The Data Protection Act, 2019 only refers to (living) natural persons and fails to refer to - or exclude - deceased persons.

In 2018, during deliberations on the draft Bill, the two authors highlighted that this gap would introduce numerous grey areas in law, an issue which our lawmakers opted to shelve.

As discussed below, there are complex issues beyond the data protection realm which rise following the death of a loved one, including survivor privacy and the distribution of our digital assets.

The right to survivor privacy

Before and during the official announcement of the coronavirus pandemic, we seem to have acquired a taste for sharing personal information of deceased individuals, and their families and friends, on social media platforms.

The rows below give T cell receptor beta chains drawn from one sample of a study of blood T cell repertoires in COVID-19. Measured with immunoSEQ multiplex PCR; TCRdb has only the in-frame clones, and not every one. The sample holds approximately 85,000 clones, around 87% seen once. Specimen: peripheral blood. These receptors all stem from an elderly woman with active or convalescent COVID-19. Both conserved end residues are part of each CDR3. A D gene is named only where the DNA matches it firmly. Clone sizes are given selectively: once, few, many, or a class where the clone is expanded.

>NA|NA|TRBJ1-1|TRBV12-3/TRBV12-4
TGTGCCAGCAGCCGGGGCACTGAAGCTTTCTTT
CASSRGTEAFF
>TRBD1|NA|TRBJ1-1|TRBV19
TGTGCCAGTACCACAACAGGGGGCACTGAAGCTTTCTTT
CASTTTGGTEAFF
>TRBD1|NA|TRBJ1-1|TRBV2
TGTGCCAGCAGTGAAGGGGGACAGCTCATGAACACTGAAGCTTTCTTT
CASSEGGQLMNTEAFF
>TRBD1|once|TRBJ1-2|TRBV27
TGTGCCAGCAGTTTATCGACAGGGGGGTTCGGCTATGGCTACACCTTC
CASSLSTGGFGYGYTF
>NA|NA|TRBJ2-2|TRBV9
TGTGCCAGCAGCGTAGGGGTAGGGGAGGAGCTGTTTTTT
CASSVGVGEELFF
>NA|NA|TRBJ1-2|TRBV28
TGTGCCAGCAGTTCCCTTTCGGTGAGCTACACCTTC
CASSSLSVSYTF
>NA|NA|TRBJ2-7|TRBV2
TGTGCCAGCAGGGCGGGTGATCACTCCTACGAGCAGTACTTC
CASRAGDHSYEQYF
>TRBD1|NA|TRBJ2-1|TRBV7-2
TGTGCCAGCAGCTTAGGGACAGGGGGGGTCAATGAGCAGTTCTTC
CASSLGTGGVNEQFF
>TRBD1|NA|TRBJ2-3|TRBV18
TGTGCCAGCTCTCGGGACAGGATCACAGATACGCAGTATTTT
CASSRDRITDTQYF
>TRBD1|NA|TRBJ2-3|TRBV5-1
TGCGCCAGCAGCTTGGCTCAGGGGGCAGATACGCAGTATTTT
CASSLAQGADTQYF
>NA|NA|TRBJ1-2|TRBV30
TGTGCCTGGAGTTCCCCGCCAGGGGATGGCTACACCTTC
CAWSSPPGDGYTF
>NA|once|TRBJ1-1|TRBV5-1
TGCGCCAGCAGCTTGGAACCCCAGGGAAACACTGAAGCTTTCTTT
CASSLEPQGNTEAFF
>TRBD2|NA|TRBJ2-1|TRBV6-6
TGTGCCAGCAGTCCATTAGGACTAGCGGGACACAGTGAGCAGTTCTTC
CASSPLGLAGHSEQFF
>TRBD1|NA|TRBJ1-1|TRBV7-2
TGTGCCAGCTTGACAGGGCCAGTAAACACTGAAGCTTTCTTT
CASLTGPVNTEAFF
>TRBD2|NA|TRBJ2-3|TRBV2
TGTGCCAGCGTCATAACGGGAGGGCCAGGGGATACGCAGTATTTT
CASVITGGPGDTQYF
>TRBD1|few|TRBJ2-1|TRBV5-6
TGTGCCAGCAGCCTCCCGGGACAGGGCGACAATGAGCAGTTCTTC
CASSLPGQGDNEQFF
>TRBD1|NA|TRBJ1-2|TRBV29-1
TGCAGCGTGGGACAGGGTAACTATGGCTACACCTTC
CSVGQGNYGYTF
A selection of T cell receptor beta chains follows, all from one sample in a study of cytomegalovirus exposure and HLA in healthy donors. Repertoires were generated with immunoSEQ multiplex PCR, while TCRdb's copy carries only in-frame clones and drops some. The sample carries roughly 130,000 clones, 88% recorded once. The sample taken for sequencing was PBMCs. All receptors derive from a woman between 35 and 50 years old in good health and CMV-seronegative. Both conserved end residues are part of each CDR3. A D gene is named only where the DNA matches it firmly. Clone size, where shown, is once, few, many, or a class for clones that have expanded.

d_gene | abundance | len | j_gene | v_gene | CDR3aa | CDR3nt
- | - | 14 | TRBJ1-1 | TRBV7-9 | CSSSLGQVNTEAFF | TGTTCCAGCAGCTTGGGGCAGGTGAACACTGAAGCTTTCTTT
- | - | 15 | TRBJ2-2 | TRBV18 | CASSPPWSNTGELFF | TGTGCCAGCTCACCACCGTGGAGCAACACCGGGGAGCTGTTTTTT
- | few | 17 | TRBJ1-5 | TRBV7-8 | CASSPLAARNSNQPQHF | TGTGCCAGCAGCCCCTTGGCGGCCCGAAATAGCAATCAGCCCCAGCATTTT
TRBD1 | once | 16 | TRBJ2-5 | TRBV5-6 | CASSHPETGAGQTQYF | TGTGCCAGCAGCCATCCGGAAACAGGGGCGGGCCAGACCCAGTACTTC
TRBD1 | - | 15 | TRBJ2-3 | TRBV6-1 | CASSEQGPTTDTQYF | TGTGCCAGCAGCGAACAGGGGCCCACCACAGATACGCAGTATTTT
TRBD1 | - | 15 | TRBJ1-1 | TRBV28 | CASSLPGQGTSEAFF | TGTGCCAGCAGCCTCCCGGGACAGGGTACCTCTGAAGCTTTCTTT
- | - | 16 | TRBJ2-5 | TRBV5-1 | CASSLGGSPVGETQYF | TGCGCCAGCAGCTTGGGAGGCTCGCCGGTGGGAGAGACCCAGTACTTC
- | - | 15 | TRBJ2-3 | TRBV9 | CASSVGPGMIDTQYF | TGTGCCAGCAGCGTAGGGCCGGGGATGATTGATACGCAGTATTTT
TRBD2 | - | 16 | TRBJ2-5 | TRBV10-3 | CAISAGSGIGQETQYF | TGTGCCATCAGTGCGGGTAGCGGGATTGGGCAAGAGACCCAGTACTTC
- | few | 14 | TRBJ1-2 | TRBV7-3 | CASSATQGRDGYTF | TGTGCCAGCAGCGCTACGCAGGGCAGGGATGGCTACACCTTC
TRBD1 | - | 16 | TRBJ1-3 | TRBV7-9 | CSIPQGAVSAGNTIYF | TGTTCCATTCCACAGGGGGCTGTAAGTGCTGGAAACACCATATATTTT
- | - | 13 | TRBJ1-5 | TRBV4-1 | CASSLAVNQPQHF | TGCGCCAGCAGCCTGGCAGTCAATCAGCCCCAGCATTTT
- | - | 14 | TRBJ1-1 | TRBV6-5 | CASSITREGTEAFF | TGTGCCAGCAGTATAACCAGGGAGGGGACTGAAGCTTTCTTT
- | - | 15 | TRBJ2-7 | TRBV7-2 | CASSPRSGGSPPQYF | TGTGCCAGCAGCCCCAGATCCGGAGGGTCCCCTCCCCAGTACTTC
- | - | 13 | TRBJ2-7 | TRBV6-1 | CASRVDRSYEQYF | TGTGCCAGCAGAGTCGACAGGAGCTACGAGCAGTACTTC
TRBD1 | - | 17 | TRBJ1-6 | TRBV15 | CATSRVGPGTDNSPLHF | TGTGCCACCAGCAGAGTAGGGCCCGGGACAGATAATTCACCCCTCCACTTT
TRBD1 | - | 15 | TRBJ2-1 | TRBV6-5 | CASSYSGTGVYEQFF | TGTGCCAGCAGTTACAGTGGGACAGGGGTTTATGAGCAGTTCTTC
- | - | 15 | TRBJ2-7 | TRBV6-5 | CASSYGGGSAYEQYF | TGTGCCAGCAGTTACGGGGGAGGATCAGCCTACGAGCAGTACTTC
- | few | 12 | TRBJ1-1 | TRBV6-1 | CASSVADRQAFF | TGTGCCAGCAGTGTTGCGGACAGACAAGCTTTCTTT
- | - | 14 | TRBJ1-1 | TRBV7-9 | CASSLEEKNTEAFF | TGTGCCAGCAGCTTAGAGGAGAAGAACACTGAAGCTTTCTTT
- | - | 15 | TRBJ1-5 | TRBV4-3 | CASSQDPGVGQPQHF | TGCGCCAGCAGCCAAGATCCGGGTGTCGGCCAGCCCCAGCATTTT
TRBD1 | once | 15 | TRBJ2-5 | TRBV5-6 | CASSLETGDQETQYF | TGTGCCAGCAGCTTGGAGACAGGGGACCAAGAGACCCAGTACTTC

It goes without saying that sharing information and public discussions on digital platforms are constitutionally protected rights.

Moreover, these rights operate in a complex ecosystem, where other rights and competing interests must also be taken into account.

For context, we urge the reader to recall the gruesome deaths and ensuing stories of two university students, Sharon Otieno and Ivy Wangeci.

At the peak of these two investigations, we consumed information about Sharon and Ivy’s supposed lifestyle and habits, their financial, health and marital statuses, and the number of sexual partners they had.

We also learnt about the people who survived them, including the names, number, sex, paternity, ethnic social origin, and location of their children, their parents, spouse or spouses, and siblings.